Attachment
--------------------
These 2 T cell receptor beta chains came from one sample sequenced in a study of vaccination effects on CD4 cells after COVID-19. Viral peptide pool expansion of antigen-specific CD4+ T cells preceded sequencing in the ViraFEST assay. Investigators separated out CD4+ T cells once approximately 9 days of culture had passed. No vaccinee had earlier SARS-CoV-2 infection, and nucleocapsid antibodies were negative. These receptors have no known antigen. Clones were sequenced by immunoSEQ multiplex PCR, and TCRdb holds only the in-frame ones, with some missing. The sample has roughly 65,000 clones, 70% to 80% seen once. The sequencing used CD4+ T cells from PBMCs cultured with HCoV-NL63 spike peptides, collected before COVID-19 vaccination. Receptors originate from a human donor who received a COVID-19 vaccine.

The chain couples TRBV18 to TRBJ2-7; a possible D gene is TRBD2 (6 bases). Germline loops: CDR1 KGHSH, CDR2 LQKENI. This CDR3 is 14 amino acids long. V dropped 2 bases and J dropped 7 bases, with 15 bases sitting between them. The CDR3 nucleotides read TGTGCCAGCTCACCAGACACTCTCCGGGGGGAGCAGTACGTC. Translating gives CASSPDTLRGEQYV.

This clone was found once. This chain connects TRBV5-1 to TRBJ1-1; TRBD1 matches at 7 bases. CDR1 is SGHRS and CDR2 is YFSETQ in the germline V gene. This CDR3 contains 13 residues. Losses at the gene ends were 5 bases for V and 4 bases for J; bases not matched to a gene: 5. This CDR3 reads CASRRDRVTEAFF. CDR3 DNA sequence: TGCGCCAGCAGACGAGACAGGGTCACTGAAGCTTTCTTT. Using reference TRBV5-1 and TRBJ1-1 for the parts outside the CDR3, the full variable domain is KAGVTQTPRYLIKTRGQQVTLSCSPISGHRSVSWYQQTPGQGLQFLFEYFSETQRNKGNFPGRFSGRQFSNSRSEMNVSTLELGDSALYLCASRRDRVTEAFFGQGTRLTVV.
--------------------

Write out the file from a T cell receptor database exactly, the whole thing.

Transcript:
These 2 T cell receptor beta chains came from one sample sequenced in a study of vaccination effects on CD4 cells after COVID-19. Viral peptide pool expansion of antigen-specific CD4+ T cells preceded sequencing in the ViraFEST assay. Investigators separated out CD4+ T cells once approximately 9 days of culture had passed. No vaccinee had earlier SARS-CoV-2 infection, and nucleocapsid antibodies were negative. These receptors have no known antigen. Clones were sequenced by immunoSEQ multiplex PCR, and TCRdb holds only the in-frame ones, with some missing. The sample has roughly 65,000 clones, 70% to 80% seen once. The sequencing used CD4+ T cells from PBMCs cultured with HCoV-NL63 spike peptides, collected before COVID-19 vaccination. Receptors originate from a human donor who received a COVID-19 vaccine.

The chain couples TRBV18 to TRBJ2-7; a possible D gene is TRBD2 (6 bases). Germline loops: CDR1 KGHSH, CDR2 LQKENI. This CDR3 is 14 amino acids long. V dropped 2 bases and J dropped 7 bases, with 15 bases sitting between them. The CDR3 nucleotides read TGTGCCAGCTCACCAGACACTCTCCGGGGGGAGCAGTACGTC. Translating gives CASSPDTLRGEQYV.

This clone was found once. This chain connects TRBV5-1 to TRBJ1-1; TRBD1 matches at 7 bases. CDR1 is SGHRS and CDR2 is YFSETQ in the germline V gene. This CDR3 contains 13 residues. Losses at the gene ends were 5 bases for V and 4 bases for J; bases not matched to a gene: 5. This CDR3 reads CASRRDRVTEAFF. CDR3 DNA sequence: TGCGCCAGCAGACGAGACAGGGTCACTGAAGCTTTCTTT. Using reference TRBV5-1 and TRBJ1-1 for the parts outside the CDR3, the full variable domain is KAGVTQTPRYLIKTRGQQVTLSCSPISGHRSVSWYQQTPGQGLQFLFEYFSETQRNKGNFPGRFSGRQFSNSRSEMNVSTLELGDSALYLCASRRDRVTEAFFGQGTRLTVV.